…one of the justifications for Protestants today revising and rejecting the classical theism of Nicaea and subsequent Nicene developments is the assertion that the Reformers did not subject the doctrine of God to the same rigorous examination in light of scripture as they did other doctrines, such as justification or the sacraments.
Those who make such an assertion demonstrate an incompetent grasp of history. Yes, it is true that the Reformers did maintain the classical doctrine of God. But we cannot conclude from this simple fact that this was because they did not subject it to their view of scripture as the norming norm.
…It is mischievous because the argument that the Reformers did not sufficiently reform the doctrine of God is typically deployed by someone who wants to justify their own significant revision of the classical position while yet seeming to be orthodox and Protestant. The move is thus rhetorically very clever: It allows the one repudiating the content of the Reformers’ theology to present that repudiation as if it is simply a more faithful and consistent application of the Reformers‘ method. In short, he claims to reject the Reformation doctrine because he honors the Reformation spirit.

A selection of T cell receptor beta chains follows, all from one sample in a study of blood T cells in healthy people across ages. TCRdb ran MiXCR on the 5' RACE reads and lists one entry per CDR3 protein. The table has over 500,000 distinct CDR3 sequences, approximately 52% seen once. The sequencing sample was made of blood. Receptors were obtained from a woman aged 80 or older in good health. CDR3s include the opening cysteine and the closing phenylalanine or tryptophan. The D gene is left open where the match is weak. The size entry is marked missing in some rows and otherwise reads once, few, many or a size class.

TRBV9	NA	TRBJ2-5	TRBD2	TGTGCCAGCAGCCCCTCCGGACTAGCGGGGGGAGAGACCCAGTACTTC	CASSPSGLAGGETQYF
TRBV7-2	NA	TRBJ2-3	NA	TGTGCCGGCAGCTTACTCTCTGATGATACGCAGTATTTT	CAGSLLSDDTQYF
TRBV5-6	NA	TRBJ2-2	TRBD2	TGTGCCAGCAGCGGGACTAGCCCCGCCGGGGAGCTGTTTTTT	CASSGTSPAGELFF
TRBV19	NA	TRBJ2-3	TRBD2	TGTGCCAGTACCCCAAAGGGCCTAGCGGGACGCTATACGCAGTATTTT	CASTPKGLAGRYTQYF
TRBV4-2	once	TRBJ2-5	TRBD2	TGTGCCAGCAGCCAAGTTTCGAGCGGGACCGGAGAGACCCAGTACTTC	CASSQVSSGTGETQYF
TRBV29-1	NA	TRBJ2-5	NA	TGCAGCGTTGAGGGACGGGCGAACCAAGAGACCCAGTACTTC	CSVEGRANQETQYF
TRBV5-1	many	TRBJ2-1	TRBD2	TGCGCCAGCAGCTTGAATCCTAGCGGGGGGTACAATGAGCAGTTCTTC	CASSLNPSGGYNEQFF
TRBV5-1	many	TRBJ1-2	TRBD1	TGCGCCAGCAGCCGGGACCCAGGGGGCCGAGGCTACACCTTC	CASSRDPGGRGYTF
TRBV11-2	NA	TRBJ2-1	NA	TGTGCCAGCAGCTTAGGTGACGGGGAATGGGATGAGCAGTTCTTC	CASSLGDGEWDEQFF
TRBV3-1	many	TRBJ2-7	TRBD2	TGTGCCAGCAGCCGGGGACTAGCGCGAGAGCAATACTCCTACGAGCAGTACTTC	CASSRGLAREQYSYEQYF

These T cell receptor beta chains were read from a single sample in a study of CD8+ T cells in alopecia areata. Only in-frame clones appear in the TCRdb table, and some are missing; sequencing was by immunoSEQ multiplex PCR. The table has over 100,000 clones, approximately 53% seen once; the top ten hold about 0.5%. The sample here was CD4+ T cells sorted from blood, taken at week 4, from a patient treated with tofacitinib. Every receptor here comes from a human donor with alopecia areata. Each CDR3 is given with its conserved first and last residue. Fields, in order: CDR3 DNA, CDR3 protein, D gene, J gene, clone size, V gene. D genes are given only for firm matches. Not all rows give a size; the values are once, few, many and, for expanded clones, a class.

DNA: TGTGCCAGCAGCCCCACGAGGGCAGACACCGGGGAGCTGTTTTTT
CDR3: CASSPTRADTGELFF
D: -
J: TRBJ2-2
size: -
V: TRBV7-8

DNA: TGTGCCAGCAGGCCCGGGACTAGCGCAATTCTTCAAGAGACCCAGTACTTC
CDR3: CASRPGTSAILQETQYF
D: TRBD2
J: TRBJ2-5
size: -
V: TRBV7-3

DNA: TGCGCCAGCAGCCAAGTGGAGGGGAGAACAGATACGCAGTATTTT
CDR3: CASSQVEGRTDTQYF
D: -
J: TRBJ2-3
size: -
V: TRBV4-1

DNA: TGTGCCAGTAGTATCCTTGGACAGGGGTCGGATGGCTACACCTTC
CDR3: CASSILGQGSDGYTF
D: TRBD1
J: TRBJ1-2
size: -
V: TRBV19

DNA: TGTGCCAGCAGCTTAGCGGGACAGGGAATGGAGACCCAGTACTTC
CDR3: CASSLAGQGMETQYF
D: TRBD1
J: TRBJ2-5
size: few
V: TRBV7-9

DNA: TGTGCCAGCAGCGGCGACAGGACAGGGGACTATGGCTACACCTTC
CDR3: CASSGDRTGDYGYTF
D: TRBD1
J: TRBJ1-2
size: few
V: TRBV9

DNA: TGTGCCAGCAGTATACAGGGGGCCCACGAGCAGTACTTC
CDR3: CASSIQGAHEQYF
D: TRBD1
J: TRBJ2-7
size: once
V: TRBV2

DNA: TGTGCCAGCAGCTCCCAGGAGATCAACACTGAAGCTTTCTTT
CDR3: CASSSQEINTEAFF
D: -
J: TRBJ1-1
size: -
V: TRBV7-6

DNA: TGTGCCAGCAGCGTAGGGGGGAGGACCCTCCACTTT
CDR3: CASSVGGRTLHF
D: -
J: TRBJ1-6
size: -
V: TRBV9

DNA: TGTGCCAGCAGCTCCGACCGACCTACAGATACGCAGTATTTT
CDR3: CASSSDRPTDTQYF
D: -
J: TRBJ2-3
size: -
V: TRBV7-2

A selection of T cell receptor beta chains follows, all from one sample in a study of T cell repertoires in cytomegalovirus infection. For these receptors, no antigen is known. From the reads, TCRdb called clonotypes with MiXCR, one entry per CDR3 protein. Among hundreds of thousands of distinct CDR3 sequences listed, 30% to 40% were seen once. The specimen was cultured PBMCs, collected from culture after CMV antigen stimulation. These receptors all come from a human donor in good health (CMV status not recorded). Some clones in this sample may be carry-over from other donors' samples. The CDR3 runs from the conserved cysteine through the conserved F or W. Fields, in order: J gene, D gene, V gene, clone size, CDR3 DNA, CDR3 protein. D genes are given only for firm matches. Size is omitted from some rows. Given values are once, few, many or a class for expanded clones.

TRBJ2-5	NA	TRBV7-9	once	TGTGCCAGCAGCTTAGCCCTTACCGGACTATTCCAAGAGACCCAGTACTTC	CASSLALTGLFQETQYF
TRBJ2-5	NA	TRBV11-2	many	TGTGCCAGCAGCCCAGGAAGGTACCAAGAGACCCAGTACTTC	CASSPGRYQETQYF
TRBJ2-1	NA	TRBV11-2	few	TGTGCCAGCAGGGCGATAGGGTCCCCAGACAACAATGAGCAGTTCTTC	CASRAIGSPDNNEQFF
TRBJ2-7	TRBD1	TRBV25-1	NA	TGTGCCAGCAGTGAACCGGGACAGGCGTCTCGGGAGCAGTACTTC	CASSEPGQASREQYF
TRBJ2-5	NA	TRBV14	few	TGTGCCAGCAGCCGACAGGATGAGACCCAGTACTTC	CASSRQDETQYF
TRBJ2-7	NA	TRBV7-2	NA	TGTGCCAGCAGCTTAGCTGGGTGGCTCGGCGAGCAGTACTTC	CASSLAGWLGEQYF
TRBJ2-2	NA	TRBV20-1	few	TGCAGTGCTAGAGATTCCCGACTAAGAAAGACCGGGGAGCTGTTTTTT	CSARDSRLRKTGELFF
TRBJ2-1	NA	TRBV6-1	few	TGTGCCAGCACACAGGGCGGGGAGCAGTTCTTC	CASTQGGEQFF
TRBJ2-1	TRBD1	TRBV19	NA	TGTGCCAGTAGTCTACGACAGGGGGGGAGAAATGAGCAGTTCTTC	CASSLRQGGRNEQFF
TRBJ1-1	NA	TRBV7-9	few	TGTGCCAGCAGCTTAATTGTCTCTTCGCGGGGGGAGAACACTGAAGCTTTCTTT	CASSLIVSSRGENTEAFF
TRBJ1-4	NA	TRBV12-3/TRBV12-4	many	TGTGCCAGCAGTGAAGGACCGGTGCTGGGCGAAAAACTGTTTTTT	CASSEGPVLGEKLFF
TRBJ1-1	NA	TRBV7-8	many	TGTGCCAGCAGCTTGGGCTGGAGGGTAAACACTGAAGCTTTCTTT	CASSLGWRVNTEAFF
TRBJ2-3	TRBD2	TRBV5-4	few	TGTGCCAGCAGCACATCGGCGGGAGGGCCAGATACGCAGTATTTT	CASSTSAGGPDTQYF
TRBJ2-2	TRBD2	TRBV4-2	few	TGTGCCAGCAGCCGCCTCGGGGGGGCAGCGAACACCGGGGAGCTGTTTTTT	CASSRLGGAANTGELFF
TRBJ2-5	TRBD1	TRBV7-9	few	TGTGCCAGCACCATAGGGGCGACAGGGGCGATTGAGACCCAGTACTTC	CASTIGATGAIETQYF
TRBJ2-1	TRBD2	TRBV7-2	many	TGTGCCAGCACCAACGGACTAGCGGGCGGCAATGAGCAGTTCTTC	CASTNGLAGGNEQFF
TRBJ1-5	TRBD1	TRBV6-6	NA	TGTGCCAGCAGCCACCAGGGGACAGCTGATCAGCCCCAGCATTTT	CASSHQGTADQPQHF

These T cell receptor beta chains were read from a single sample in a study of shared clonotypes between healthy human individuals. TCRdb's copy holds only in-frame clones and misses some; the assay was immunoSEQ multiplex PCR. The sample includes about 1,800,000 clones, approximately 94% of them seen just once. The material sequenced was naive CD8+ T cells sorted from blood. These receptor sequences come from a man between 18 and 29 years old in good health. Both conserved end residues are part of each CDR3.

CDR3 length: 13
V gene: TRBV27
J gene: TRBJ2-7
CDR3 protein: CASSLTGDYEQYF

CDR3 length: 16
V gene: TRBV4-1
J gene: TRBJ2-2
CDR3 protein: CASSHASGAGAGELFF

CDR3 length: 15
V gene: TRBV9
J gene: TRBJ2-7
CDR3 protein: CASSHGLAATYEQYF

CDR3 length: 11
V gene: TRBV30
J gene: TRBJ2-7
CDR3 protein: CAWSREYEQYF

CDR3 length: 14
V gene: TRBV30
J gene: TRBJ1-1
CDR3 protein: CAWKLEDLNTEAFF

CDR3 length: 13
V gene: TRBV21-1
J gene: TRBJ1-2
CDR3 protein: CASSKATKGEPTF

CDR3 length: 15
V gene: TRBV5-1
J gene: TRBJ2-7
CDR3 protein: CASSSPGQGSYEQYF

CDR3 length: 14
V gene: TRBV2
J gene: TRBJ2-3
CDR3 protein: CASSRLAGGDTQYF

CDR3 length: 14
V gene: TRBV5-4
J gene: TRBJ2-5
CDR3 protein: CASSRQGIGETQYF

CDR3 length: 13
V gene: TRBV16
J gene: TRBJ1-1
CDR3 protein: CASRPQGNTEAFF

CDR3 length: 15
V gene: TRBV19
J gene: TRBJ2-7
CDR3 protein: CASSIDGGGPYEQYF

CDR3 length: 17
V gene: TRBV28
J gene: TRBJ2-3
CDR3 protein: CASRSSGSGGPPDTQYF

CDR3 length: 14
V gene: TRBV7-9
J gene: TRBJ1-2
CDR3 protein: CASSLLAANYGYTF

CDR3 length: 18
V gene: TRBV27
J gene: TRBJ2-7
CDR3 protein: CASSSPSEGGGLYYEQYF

It is ill-informed because it appears to be ignorant of the pattern of doctrinal discussion in the Reformation. The early Reformation writings of numerous Reformers – most notably Melanchthon and Calvin – do reveal significant hesitancy in deploying the fine-tooled technical language of classical Trinitarianism.
Carl Trueman, “A Most Mischievous and Ill-Informed Half Truth” 11 February 2019